The GP was apparently favoured by Macmillan as a welfare body. “It’s one of those things where the PCT has to meet targets whereas the GP practice doesn’t”, he said, adding “from my perspective it’d be that they’re [the PCT] target driven rather than student welfare driven”.
Macmillan said he didn’t want to comment on whether there had been a decrease in requests at the GP practice since the PCT’s actions. He said: “I wouldn’t know, it’d be something for the GP practice. I mean, having spoken to the GP practice I’d imagine that with them there hasn’t been that much of a difference, because they’re still going about what they were doing before.”
Macmillan did comment on the difference between the two bodies. “The GP practice, they’re very much of the opinion that the student has to come first, as it were. Whatever the student wants to do. The student, from my eyes, wouldn’t want to be harassed on the Spine, saying ‘you need to wee in this little pot’,” he said.
He also alluded to the effectiveness of the different authorities’ test ranges, saying that the GP will perform a wide ranging test “whereas with the PCT they focus purely on Chlamydia”.
Response from the Primary Care Trust, received after this article was published:
“NHS North Lancashire Provider Services were commissioned to deliver the Chlamydia screening project in April 2010, the contract was previously held by a neighbouring PCT. NHS North Lancashire PCT is committed to student welfare and focuses on a range of health issues which includes Chlamydia Screening, as part of improving sexual health.
Testing for Chlamydia is important: it is the most commonly diagnosed sexually transmitted infection in the UK and is most common in men and women under 25. If Chlamydia is not treated it can cause pain in the pelvis, infertility (not being able to get pregnant) and ectopic (tubal) pregnancy. Most people with Chlamydia infection do not have any signs or symptoms, which is why the test is important: because people often don’t know they have it, Chlamydia is easily passed on from one person to another through any form of unprotected sex, including oral sex.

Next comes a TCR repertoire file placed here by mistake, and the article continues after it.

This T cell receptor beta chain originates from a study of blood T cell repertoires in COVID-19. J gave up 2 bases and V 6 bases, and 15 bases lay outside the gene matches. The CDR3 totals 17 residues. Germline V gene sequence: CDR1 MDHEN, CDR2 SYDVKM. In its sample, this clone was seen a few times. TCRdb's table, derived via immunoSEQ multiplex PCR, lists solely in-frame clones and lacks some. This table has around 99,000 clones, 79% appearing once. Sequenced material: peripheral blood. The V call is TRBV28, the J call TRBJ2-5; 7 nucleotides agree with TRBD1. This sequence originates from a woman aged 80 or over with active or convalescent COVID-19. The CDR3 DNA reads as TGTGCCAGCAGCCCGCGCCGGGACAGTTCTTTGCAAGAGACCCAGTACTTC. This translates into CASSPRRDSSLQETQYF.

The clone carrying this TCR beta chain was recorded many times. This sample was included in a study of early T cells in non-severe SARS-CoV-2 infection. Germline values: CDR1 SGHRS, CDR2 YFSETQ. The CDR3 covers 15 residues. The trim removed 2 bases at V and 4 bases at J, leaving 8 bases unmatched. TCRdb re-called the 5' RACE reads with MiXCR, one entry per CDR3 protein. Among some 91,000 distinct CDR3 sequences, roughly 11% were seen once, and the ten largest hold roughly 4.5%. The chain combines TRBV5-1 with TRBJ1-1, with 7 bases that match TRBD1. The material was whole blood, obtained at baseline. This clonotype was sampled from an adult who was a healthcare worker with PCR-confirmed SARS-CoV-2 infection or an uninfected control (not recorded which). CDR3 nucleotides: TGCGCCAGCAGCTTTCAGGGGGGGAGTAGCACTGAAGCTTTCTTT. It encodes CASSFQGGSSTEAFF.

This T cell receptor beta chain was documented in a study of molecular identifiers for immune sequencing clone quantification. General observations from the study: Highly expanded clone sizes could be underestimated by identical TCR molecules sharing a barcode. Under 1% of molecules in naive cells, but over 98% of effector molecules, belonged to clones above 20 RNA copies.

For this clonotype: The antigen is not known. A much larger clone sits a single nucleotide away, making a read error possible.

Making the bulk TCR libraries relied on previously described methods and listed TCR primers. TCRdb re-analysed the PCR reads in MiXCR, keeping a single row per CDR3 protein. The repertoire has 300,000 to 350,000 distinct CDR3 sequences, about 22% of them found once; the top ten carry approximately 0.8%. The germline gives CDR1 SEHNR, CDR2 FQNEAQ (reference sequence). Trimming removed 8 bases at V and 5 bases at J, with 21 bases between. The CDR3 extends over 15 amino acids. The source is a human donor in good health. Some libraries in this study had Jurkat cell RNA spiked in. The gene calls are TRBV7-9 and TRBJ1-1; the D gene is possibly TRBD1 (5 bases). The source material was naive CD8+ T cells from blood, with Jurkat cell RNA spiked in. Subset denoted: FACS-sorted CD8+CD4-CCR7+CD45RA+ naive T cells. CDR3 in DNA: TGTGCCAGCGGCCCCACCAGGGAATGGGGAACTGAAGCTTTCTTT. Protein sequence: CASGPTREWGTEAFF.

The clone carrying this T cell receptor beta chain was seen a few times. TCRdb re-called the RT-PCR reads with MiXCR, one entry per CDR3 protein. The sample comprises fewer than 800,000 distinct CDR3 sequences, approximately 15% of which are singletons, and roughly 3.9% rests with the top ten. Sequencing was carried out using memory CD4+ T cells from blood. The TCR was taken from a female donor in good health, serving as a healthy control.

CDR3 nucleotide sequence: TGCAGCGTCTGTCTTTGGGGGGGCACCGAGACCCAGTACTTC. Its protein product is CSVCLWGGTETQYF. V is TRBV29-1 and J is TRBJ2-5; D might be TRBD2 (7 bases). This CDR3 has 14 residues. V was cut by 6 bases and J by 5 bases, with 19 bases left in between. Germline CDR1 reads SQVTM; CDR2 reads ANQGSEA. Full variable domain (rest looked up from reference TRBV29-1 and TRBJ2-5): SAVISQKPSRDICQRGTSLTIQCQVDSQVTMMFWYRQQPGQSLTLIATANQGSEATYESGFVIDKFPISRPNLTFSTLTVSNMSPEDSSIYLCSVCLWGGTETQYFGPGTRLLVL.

NHS North Lancashire PCT commission a Chlamydia screening service, to which many of the local General Practices have signed up to, the Chlamydia Screening team also provides the practices with necessary resources to conduct testing. This agreement provides a financial reward to practices who undertake Chlamydia screening and since the introduction of this agreement in mid 2010 we are pleased to say that the uptake of Chlamydia screening via General Practice has increased by more than 80% compared to 2009. This is excellent news for students’ health and welfare.
Dr Frank Atherton, Medical Director, NHS North Lancashire says, “ The University Health centre is one of the practices signed up to this agreement and the North Lancashire Chlamydia screening project is grateful to have the support of the University practice in helping to address this important health issue for young people.
“The Chlamydia Screening project is committed to providing a quality service and takes all complaints about the service seriously, aiming to resolve and address any issues promptly. To date NHS North Lancashire has not been in receipt of any complaints relating to the current service provider so we are concerned to hear this feedback, the North Lancashire Chlamydia Screening project has excellent working relationships with students and teachers at various schools, colleges and Universities in the area so I would urge the university to contact the PCT directly with their feedback.”
The North Lancashire Chlamydia screening team is part of the Sexual Health Service and is able to provide information on a range of services available in the area. Chlamydia testing is available at most GP practices in North Lancashire and also takes place at various other venues such as contraceptive clinics. Postal testing packs will also be available for collection from the LUSU. Individuals are also able to access a postal testing kit by texting BEST to 82540, calling 01524 518966 or visiting www.best2know.co.uk”